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Monday 21 September 2020
Home Featured News So he stays at the Speaker’s chair. What's next?

So he stays at the Speaker’s chair. What’s next?

The vote of no confidence in Rached Ghannouchi as Speaker of the Tunisian Parliament has ended. Things are certainly more complex, but one could say, by way of shortcut, that Ennahdha won against Abir Moussi.

Officially, the members of the Tunisian Islamist party had not taken part in the vote. Neither did those of El Karama.

The vote was close. By 12 votes, Ghannouchi would fall from the Speaker’s chair. Among the initiators of the mission, who assured last night that they held the 19 votes needed, the “guilty party” can only be the Qalb Tounes party.

What remains certain is that the secret ballot weighed on the result and freed consciences.

Many in the public opinion already thought that removing the Islamist party from the spheres of power may not be a good thing.

The 16 voters against driving Ghannouchi from the Chair could be just as much a part of this fringe of deputies as the 18 invalid ballots, including the elected representatives of this fringe who, without liking Ennahdha, remain convinced of its weight as an element of balance in a political landscape where there is also a Left, almost as much disliked as Ennahdha.

A Left, whose economic stench has remained alive since the collectivist experience of 1969, and since 2011, embodied by a Hamma Hammami who no longer makes any money on TV.

Two remarks to Abir Moussi

Having said all of that, we feel it is much more important to draw some conclusions from this vote against the no-confidence motion.

The latter was certainly initiated first and foremost by an Abir Moussi with known anti-Islamist convictions.

But it was also backed by two other political currents whose motives had more to do with revenge for the resignation of Elyes Fakhfakh, Attayar and Echaab Movement being part of the Fakhfakh government until then, than with anything else.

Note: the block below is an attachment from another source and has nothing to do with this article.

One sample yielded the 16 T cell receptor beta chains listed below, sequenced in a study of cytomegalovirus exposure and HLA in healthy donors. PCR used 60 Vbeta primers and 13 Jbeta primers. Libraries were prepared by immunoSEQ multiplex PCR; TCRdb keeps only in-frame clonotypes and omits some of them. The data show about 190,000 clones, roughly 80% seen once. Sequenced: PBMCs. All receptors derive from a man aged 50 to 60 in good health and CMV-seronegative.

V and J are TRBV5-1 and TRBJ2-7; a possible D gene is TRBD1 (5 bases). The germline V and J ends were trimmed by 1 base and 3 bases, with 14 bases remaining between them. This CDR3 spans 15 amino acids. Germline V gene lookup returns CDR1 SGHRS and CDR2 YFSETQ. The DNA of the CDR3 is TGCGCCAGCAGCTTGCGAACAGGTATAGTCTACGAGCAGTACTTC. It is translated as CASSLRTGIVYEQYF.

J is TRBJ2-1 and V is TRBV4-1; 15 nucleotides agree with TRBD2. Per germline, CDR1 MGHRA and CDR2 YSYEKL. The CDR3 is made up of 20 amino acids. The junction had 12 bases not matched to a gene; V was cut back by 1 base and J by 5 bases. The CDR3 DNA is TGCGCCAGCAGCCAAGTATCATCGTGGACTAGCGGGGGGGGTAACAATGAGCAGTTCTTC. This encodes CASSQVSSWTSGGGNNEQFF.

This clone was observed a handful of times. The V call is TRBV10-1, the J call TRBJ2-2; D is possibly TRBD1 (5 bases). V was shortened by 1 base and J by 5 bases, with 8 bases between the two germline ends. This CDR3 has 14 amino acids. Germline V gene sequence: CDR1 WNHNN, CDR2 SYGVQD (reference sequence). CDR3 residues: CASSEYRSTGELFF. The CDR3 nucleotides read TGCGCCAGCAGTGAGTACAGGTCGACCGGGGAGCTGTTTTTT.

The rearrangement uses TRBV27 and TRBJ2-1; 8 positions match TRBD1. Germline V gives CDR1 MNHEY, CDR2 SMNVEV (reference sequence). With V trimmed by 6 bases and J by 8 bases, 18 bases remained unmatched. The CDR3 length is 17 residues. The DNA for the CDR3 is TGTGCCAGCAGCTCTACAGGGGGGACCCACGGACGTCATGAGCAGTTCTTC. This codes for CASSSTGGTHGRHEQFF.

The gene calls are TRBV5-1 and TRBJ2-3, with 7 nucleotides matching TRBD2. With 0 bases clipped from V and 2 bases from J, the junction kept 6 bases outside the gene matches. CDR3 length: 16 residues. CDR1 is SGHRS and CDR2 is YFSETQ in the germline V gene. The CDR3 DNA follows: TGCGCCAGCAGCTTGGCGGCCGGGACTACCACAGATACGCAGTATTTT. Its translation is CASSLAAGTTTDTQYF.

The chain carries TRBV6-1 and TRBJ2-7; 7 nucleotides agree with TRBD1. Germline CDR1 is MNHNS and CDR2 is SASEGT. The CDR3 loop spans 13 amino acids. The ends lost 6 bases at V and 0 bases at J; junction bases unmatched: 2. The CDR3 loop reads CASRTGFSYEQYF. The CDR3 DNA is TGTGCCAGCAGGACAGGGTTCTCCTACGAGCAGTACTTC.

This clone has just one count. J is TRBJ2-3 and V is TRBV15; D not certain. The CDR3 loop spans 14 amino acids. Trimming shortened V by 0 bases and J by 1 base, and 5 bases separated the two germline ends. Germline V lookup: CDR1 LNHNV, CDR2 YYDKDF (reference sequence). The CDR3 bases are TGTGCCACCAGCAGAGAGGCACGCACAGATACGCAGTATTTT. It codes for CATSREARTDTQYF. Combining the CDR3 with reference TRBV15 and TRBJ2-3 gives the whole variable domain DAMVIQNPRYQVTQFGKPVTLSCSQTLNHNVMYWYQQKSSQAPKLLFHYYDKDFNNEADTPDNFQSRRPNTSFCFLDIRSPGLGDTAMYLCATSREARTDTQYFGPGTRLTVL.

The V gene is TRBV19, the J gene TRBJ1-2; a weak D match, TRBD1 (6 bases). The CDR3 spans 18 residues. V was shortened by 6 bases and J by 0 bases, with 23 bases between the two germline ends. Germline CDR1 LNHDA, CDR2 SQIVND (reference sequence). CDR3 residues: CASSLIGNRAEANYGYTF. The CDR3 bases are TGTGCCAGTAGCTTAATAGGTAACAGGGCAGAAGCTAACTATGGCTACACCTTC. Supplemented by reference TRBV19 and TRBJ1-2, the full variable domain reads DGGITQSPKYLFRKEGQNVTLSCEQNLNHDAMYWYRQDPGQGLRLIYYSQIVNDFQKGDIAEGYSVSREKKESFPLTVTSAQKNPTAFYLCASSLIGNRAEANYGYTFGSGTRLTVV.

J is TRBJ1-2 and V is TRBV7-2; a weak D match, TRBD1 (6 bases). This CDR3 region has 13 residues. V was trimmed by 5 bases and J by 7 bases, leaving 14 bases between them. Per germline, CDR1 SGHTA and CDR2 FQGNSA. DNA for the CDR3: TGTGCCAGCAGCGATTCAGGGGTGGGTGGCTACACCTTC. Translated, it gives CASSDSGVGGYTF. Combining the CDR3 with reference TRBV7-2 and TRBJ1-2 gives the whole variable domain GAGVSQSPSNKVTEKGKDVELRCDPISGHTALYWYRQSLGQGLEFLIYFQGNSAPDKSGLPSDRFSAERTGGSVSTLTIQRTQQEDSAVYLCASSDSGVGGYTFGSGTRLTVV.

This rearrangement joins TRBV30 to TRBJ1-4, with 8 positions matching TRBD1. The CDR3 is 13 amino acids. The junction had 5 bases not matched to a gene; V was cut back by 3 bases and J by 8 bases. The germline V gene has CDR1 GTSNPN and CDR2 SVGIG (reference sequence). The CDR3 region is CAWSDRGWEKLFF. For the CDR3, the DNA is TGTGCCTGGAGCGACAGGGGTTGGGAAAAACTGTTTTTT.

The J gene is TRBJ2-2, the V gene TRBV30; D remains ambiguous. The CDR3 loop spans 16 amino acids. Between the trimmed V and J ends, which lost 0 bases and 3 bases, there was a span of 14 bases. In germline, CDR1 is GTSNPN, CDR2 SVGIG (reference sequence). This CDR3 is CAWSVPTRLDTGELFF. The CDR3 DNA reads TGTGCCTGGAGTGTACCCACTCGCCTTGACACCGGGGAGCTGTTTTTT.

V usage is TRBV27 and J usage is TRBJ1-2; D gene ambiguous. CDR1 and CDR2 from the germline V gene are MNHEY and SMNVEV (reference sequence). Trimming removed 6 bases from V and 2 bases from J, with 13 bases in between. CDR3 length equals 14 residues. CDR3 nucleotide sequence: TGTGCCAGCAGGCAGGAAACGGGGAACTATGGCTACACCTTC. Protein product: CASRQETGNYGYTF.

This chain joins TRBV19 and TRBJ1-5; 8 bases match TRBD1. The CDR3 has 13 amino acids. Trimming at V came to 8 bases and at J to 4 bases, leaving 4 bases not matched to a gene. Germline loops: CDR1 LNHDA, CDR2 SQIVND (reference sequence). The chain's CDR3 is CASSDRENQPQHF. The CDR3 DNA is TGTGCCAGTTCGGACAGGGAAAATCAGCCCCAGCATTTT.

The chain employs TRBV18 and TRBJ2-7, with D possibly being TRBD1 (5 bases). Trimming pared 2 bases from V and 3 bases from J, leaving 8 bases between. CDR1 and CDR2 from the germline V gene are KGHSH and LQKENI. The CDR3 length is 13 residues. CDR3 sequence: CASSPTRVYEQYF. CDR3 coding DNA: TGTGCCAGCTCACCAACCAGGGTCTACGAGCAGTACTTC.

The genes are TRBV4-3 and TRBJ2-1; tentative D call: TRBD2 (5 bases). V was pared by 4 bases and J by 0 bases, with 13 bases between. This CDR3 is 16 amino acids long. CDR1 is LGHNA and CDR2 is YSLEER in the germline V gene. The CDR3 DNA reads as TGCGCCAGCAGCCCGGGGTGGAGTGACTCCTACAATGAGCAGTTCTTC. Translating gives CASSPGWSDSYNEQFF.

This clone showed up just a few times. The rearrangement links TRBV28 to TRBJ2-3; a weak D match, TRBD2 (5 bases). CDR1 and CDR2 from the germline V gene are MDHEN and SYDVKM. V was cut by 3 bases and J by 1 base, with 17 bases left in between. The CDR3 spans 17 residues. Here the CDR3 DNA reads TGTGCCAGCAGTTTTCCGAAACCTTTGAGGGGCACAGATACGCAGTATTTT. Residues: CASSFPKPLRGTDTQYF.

The result of the vote, in fact, confirms the deep schism that has been running through the Tunisian political scene since the departure of the Youssef Chahed government.

There will now be the 97 anti-Ennahdha and the others. A schism, which will inevitably impact the work of the ARP.

An impact that will certainly not help the next government of Hichem Mechichi, nor facilitate his governance.

This “vote of confidence” in the leader of the Tunisian Islamists is likely to push the makers of the next government towards the option of a non-political government, to undermine its weight in political decision-making.

The result of the vote of no-confidence in Rached Ghannouchi should also and above all lead Abir Moussi, like the rest of the anti-Ennahdha Tunisian political forces, to “change their guns” and above all to change the way, the tools, and the mode of communication in the fight against their political opponent.

Abir Moussi could certainly be obstinate, and continue to simply prevent the ARP from going around in circles.

The 97 votes collected in favor of the departure of Rached Ghannouchi are certainly heavy with meaning, for all those who would like at least to reduce the weight of the Islamists, and to bring them back to their true weight in society and consequently on the political scene.

A number that shows that they are not too far from their goal. But also that the margin is not too wide and is not impossible, either.

But for this to happen, they must change their approach to the “enemy” and the ways and means of fighting him.

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